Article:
Africa, Unexpected

Travel
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Is That Snow?

Lesotho is not a country typically known for its skiing. In fact, Lesotho (le-SOO-too), a landlocked nation about the size of Maryland carved into the middle of South Africa, is not a country that's typically known, period. But the Mahlasela Valley in the upper reaches of the Maloti Mountains is high enough and cold enough to get consistent snows in winter, which — bolstered by 25 Austrian snowguns — adequately keep Afri-Ski's single, half-mile-long run open from June through August.

Five hundred feet wide and served by a single T-bar, Afri-Ski is no Aspen—it won't even give your community hill a run for its money — but for its size it packs a surprising amount of variety. Facing south on the mountain's second-highest point, the slope's top section is steep and fast, flowing through a bumpier middle section and down to a smooth, easy runout. It's the kind of slope you'd expect to find in front of any base lodge anywhere in the ski world — but here, it's all there is. The T-bar, snowguns, ski rentals — even the instructors — are all imported from Austria. "I always ask them 'Isn't it boring?'" says Afri-Ski director Nathanaàl Grobbelaar of his seven instructors. "They say, 'No, it's actually quite a fun slope.'"

But even at 10,600 feet, and even in winter, Afri-Ski is often a white stripe on a brown canvas. Trees don't grow here, so from the summit, miles of low, scraggly brush stretch in every direction, along with rounded peaks and valleys broken now and then by rivers, gorges and a few lakes. Locals run Afri-Ski's restaurant and bar, where you'll find standard ski fare such as burgers and fries alongside Lesotho favorites like the trout with spinach, or bab nen wors, a corn porridge served with sausage. Enjoy it with a Maluti Beer, the local lager, or Old Brown Sherry, a winter favorite among South Africans who, not surprisingly, make up the majority of Afri-Ski's clientele.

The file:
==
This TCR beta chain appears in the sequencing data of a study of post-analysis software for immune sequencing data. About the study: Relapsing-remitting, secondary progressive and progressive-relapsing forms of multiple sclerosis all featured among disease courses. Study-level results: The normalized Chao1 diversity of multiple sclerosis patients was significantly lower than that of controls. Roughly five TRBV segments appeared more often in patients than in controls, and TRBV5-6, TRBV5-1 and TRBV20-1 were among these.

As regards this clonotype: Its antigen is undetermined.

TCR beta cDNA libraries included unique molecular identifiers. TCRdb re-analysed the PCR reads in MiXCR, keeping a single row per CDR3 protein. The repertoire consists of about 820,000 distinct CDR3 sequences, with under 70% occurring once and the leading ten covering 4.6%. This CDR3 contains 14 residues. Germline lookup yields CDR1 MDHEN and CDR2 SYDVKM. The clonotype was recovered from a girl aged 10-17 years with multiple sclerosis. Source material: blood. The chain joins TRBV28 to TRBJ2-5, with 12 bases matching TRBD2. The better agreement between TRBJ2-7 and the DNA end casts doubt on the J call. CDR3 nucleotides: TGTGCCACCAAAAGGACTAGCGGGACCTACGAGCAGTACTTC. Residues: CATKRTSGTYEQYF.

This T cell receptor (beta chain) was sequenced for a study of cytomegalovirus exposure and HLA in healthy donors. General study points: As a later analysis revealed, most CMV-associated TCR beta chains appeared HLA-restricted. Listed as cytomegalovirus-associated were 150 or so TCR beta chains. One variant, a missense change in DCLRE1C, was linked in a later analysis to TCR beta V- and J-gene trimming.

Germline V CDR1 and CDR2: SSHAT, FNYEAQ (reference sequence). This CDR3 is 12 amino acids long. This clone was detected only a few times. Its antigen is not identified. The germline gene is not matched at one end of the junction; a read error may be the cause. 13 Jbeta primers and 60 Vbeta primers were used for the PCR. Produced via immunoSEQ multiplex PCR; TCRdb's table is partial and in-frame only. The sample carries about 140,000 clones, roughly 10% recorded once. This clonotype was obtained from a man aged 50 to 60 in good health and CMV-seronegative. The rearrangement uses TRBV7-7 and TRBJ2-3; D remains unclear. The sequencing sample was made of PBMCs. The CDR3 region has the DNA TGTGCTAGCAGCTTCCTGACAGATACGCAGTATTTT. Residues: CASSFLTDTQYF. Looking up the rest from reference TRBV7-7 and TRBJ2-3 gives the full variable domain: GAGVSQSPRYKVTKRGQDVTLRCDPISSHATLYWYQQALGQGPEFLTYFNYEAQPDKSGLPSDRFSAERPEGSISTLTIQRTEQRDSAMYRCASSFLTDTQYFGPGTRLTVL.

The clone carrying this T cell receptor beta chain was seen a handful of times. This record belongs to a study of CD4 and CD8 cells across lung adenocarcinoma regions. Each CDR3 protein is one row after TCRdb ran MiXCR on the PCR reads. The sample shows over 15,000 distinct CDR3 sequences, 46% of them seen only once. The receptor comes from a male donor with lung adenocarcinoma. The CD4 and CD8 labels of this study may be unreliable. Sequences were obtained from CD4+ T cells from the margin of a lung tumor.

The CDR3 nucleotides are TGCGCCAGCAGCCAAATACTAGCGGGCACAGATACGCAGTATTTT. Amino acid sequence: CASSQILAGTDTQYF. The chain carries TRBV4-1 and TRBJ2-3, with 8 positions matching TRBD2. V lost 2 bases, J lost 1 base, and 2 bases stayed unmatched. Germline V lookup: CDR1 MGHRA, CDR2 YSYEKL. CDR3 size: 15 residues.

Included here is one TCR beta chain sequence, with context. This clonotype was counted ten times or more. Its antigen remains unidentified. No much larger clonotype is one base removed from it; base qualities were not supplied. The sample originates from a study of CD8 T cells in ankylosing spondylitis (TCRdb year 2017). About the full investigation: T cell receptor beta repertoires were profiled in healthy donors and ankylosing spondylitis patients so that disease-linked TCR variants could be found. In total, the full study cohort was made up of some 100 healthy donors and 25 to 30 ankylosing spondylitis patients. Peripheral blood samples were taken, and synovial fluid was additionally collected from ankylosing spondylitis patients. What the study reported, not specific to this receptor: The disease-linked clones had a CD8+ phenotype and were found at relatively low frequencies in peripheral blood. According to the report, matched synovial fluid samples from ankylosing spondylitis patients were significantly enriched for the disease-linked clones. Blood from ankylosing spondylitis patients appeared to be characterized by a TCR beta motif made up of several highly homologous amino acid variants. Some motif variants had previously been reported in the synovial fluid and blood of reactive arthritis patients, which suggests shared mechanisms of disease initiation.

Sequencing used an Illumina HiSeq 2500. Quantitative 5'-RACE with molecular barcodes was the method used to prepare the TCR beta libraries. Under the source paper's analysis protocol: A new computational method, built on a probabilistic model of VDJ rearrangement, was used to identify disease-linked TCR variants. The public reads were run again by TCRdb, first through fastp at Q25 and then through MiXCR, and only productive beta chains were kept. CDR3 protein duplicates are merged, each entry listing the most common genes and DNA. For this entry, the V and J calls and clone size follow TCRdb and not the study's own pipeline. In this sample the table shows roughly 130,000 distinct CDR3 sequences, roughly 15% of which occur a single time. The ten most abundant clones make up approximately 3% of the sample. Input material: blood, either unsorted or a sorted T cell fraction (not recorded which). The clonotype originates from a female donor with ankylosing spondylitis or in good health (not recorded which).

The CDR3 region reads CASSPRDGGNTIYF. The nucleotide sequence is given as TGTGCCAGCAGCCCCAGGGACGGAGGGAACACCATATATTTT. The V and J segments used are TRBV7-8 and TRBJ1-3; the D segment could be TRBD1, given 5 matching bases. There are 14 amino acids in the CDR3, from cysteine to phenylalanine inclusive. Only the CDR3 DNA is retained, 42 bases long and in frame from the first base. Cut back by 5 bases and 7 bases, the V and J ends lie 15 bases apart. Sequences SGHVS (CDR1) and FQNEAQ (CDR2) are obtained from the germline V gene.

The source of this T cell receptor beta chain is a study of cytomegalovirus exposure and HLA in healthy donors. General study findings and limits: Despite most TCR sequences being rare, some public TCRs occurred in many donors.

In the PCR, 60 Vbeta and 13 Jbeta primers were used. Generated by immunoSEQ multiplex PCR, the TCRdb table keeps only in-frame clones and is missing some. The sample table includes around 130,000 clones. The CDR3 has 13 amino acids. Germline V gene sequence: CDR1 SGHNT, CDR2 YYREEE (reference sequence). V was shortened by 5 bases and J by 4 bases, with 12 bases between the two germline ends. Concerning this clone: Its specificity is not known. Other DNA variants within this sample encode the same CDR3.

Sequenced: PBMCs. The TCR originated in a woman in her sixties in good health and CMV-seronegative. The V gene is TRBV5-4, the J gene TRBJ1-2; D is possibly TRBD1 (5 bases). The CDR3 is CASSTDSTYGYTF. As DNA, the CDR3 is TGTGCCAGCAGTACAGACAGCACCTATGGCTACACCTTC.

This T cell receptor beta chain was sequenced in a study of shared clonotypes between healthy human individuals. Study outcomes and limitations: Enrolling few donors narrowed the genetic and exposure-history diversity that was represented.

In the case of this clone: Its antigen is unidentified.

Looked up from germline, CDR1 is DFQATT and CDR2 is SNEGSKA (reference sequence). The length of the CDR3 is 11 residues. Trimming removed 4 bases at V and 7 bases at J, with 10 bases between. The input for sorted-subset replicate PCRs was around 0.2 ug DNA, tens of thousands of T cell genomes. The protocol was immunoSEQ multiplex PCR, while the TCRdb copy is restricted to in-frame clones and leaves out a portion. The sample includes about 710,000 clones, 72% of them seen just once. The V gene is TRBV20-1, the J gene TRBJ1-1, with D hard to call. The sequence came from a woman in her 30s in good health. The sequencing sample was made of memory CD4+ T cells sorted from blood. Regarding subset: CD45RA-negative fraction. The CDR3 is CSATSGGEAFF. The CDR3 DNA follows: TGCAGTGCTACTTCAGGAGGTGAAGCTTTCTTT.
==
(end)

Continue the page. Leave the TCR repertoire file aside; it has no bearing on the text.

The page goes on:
"It's just a total blast — you're out in the middle of the mountains, far away from civilization," says Knut Otto, one such South African regular. "It's just you and the clean, fresh air."

Does that sound familiar? Perhaps skiing's not so terribly different on the other side of the globe, after all.

DETAILS
Afri-Ski is a four-and-a-half-hour drive from Johannesburg, South Africa. Lift tickets are 250 rand, or $37.
Info:www.afriski.net

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